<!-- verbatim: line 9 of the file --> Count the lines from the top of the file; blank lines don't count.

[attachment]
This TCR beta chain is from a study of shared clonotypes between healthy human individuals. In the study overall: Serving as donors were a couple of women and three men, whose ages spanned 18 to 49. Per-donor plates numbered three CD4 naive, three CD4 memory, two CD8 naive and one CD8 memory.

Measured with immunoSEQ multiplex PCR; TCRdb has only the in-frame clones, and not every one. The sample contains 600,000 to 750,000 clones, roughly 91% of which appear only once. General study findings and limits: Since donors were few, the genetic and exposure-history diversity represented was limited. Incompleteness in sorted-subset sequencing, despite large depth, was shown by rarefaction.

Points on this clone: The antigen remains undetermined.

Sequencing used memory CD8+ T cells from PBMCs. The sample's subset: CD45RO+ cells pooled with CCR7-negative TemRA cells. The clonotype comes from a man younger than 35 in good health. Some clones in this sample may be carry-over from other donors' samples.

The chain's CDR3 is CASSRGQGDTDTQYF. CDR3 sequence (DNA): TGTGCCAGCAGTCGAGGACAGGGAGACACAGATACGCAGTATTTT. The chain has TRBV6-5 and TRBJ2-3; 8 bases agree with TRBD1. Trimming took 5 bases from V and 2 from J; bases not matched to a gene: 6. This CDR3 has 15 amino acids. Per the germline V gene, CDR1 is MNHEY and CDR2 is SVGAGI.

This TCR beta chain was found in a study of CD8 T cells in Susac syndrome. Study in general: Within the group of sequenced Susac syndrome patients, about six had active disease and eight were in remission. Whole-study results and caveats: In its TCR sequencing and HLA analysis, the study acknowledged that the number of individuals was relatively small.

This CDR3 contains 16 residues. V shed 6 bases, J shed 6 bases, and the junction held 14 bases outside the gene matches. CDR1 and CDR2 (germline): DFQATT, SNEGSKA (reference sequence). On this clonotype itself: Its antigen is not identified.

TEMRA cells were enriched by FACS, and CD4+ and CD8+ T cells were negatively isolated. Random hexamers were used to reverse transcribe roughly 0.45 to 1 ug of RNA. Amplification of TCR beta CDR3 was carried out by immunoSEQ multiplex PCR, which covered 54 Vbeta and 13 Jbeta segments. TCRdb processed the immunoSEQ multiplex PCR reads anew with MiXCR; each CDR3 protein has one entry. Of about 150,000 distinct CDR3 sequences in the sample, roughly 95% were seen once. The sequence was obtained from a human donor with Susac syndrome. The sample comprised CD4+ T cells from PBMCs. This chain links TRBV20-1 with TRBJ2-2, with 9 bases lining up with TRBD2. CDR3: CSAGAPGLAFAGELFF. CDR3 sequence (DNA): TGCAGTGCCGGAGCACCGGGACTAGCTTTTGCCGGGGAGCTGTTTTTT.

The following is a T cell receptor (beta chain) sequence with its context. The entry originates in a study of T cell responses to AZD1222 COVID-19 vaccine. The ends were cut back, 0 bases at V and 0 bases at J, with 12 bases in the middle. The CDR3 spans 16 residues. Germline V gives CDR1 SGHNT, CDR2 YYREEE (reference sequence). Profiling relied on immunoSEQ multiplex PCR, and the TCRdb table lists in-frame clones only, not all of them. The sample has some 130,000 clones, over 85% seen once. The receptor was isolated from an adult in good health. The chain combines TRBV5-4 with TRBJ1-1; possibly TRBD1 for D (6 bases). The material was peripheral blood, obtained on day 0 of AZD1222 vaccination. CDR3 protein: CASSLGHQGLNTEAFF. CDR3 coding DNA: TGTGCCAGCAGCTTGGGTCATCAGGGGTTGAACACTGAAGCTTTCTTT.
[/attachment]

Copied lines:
The following is a T cell receptor (beta chain) sequence with its context. The entry originates in a study of T cell responses to AZD1222 COVID-19 vaccine. The ends were cut back, 0 bases at V and 0 bases at J, with 12 bases in the middle. The CDR3 spans 16 residues. Germline V gives CDR1 SGHNT, CDR2 YYREEE (reference sequence). Profiling relied on immunoSEQ multiplex PCR, and the TCRdb table lists in-frame clones only, not all of them. The sample has some 130,000 clones, over 85% seen once. The receptor was isolated from an adult in good health. The chain combines TRBV5-4 with TRBJ1-1; possibly TRBD1 for D (6 bases). The material was peripheral blood, obtained on day 0 of AZD1222 vaccination. CDR3 protein: CASSLGHQGLNTEAFF. CDR3 coding DNA: TGTGCCAGCAGCTTGGGTCATCAGGGGTTGAACACTGAAGCTTTCTTT.